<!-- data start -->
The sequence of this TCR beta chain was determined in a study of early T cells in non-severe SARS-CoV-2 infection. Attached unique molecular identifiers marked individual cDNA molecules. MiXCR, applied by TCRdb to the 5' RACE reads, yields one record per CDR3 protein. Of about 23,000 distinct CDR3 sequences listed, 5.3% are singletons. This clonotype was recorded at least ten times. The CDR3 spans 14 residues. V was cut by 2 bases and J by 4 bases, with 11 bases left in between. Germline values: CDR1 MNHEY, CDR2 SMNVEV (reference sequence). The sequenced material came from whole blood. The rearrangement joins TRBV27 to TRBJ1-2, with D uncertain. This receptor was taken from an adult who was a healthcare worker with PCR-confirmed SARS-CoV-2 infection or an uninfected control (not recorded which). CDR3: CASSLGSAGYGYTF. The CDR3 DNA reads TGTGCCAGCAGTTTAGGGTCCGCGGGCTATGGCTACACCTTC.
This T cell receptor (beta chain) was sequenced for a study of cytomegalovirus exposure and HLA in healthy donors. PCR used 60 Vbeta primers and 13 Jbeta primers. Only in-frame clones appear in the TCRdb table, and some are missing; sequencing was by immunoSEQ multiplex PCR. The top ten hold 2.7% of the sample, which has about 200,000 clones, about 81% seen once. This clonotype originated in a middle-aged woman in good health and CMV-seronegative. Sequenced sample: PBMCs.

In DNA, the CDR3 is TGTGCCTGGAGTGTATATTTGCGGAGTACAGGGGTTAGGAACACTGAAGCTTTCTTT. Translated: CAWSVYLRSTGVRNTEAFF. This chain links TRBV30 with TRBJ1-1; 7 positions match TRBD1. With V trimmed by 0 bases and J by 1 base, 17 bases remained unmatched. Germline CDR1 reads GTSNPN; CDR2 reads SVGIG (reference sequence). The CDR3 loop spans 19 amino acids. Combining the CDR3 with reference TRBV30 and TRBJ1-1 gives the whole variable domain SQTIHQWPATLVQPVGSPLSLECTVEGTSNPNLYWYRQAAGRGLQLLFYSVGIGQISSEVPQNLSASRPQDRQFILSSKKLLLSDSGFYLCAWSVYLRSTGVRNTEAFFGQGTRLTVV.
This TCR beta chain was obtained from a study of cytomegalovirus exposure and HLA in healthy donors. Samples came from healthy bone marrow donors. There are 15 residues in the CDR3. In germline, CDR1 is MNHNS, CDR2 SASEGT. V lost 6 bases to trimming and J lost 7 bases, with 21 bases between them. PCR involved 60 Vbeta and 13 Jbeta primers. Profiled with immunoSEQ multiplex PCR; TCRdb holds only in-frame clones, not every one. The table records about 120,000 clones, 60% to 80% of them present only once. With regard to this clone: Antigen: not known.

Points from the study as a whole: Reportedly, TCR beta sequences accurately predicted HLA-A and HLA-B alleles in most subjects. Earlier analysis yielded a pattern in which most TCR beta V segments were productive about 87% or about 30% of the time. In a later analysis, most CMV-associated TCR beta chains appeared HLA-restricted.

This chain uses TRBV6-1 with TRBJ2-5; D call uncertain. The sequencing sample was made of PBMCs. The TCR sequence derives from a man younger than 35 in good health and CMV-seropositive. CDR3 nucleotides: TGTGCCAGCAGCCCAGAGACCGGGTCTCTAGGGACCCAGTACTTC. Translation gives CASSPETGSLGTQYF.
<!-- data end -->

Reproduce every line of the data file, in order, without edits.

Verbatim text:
The sequence of this TCR beta chain was determined in a study of early T cells in non-severe SARS-CoV-2 infection. Attached unique molecular identifiers marked individual cDNA molecules. MiXCR, applied by TCRdb to the 5' RACE reads, yields one record per CDR3 protein. Of about 23,000 distinct CDR3 sequences listed, 5.3% are singletons. This clonotype was recorded at least ten times. The CDR3 spans 14 residues. V was cut by 2 bases and J by 4 bases, with 11 bases left in between. Germline values: CDR1 MNHEY, CDR2 SMNVEV (reference sequence). The sequenced material came from whole blood. The rearrangement joins TRBV27 to TRBJ1-2, with D uncertain. This receptor was taken from an adult who was a healthcare worker with PCR-confirmed SARS-CoV-2 infection or an uninfected control (not recorded which). CDR3: CASSLGSAGYGYTF. The CDR3 DNA reads TGTGCCAGCAGTTTAGGGTCCGCGGGCTATGGCTACACCTTC.
This T cell receptor (beta chain) was sequenced for a study of cytomegalovirus exposure and HLA in healthy donors. PCR used 60 Vbeta primers and 13 Jbeta primers. Only in-frame clones appear in the TCRdb table, and some are missing; sequencing was by immunoSEQ multiplex PCR. The top ten hold 2.7% of the sample, which has about 200,000 clones, about 81% seen once. This clonotype originated in a middle-aged woman in good health and CMV-seronegative. Sequenced sample: PBMCs.

In DNA, the CDR3 is TGTGCCTGGAGTGTATATTTGCGGAGTACAGGGGTTAGGAACACTGAAGCTTTCTTT. Translated: CAWSVYLRSTGVRNTEAFF. This chain links TRBV30 with TRBJ1-1; 7 positions match TRBD1. With V trimmed by 0 bases and J by 1 base, 17 bases remained unmatched. Germline CDR1 reads GTSNPN; CDR2 reads SVGIG (reference sequence). The CDR3 loop spans 19 amino acids. Combining the CDR3 with reference TRBV30 and TRBJ1-1 gives the whole variable domain SQTIHQWPATLVQPVGSPLSLECTVEGTSNPNLYWYRQAAGRGLQLLFYSVGIGQISSEVPQNLSASRPQDRQFILSSKKLLLSDSGFYLCAWSVYLRSTGVRNTEAFFGQGTRLTVV.
This TCR beta chain was obtained from a study of cytomegalovirus exposure and HLA in healthy donors. Samples came from healthy bone marrow donors. There are 15 residues in the CDR3. In germline, CDR1 is MNHNS, CDR2 SASEGT. V lost 6 bases to trimming and J lost 7 bases, with 21 bases between them. PCR involved 60 Vbeta and 13 Jbeta primers. Profiled with immunoSEQ multiplex PCR; TCRdb holds only in-frame clones, not every one. The table records about 120,000 clones, 60% to 80% of them present only once. With regard to this clone: Antigen: not known.

Points from the study as a whole: Reportedly, TCR beta sequences accurately predicted HLA-A and HLA-B alleles in most subjects. Earlier analysis yielded a pattern in which most TCR beta V segments were productive about 87% or about 30% of the time. In a later analysis, most CMV-associated TCR beta chains appeared HLA-restricted.

This chain uses TRBV6-1 with TRBJ2-5; D call uncertain. The sequencing sample was made of PBMCs. The TCR sequence derives from a man younger than 35 in good health and CMV-seropositive. CDR3 nucleotides: TGTGCCAGCAGCCCAGAGACCGGGTCTCTAGGGACCCAGTACTTC. Translation gives CASSPETGSLGTQYF.